Either way I think discussion on any topic is a good thing.


not really on Mar 08, 2009 @ 09:33 am

Question for Spotty: If you say you won't go to a restaurant because
they are closed on Sundays (and therefore must be an establishment
owned by Christians), isn't that a form of discrimination/intolerance
too? Would that be different than saying, "I don't want to go to a
restaurant that is owned by ?"

The restaurant is widly known to be a Christian establishment and proudly proclaims it, so no assuming on that one. I don't view my statements as intolerance or discrimination. To me its just a matter of free speech and the freedom to do business as you wish. They've established a business that works for them. How they so aggressively instill Christianity and faith and morals in their employees and business practices is off-putting to me, so I choose not to eat there. Its no different than someone choosing not to eat at an Indian restaurant b/c they don't like Indian food.

Please don't read me wrong. I have no problems w/ people following a faith. And like MC, I have friends that proclaim many different faiths. Whatever means people seek morality and good-naturedness is fine by me. I just don't like it when it enters public domain and is impressed upon me.

Ali de Bold
Fair enough on Mar 08, 2009 @ 01:48 pm

Thanks for the additional explanation, Spotty. I think I understand what you meant now. :)

No problem with it on Mar 08, 2009 @ 03:22 pm

I find it was more of an agnostic bus ad than an atheist one, as the
word "probably" was put in there. When you're saying "There probably is
no god" you're acknowledging that there might be one.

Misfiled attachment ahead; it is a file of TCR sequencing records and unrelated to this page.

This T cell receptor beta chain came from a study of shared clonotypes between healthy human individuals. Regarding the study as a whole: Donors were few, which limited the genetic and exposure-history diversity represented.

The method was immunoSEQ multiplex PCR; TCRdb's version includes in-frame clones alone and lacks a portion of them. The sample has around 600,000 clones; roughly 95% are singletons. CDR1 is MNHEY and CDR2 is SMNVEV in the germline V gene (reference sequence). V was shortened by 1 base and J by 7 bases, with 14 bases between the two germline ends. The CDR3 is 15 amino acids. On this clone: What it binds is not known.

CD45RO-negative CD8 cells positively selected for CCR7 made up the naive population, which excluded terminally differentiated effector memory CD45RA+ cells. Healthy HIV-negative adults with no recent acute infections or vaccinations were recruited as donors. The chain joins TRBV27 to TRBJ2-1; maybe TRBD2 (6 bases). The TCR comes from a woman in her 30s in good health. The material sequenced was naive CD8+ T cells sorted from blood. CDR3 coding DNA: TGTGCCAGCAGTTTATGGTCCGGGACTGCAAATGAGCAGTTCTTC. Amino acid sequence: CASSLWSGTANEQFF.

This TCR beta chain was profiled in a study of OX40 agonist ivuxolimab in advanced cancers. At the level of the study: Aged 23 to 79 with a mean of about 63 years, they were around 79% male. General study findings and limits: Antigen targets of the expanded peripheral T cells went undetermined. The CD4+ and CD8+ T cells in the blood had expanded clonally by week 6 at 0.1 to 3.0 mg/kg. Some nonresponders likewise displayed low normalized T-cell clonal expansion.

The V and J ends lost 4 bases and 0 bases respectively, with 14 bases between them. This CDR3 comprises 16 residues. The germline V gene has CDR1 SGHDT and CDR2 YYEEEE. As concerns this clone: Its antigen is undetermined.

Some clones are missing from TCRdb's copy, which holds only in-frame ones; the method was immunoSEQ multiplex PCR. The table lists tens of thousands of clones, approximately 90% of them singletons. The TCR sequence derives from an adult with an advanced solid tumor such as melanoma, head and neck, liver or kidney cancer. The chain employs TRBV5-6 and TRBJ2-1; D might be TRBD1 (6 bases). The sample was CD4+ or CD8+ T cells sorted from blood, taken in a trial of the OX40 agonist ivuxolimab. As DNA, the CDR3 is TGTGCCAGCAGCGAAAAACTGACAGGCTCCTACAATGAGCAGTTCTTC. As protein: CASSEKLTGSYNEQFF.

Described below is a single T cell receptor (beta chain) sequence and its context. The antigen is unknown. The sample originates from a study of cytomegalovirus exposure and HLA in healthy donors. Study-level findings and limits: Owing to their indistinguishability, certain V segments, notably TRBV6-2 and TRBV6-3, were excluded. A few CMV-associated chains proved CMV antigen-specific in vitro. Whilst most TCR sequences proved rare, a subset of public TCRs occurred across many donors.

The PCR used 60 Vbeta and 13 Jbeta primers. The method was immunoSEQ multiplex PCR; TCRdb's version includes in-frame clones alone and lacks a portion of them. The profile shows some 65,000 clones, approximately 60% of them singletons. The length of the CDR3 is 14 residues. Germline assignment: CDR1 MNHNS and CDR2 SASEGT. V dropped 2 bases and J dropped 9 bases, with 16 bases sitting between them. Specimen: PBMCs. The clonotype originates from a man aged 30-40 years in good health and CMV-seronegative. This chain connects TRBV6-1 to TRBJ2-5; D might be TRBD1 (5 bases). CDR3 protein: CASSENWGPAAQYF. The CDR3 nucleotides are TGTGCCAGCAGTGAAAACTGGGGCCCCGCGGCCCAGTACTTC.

I have no problem with their message because they were saying don't
worry about pleasing some man up in the heavens, live life like you
want. Religious groups put up ads all the time, but we don't see it as
pushing their beliefs in our face, because we feel a little afraid to
confront it, yet when it's an agnostic ad it's seen as more of an
attack. We write news stories about it, even though it's nothing new.There's no new method being used.

I don't find anything wrong with telling people to enjoy their lives.
It's not insulting in the slightest, but just saying that there's
probably no god, but even if there is one go out there and enjoy
yourself instead of always watching what you do. There was also the
Christian one that said "There probably is a god. Join [blah blah
blah]". I see that as more of an attack on the bus ad, because they are
blatantly copying the style and everything, but hey as long as it has a
positive message to people, I'm fine with it.

I have no problem with people posting their beliefs. If other religions
(mostly notably Christianity) are allowed to put their beliefs
everywhere, whether instilling them in the government, creating ads and
flyers and whatnot, why can't agnostics or athiests do a simple thing
like a bus ad without people attacking them?

Anyways, I might not have made much sense, but those are just my thoughts.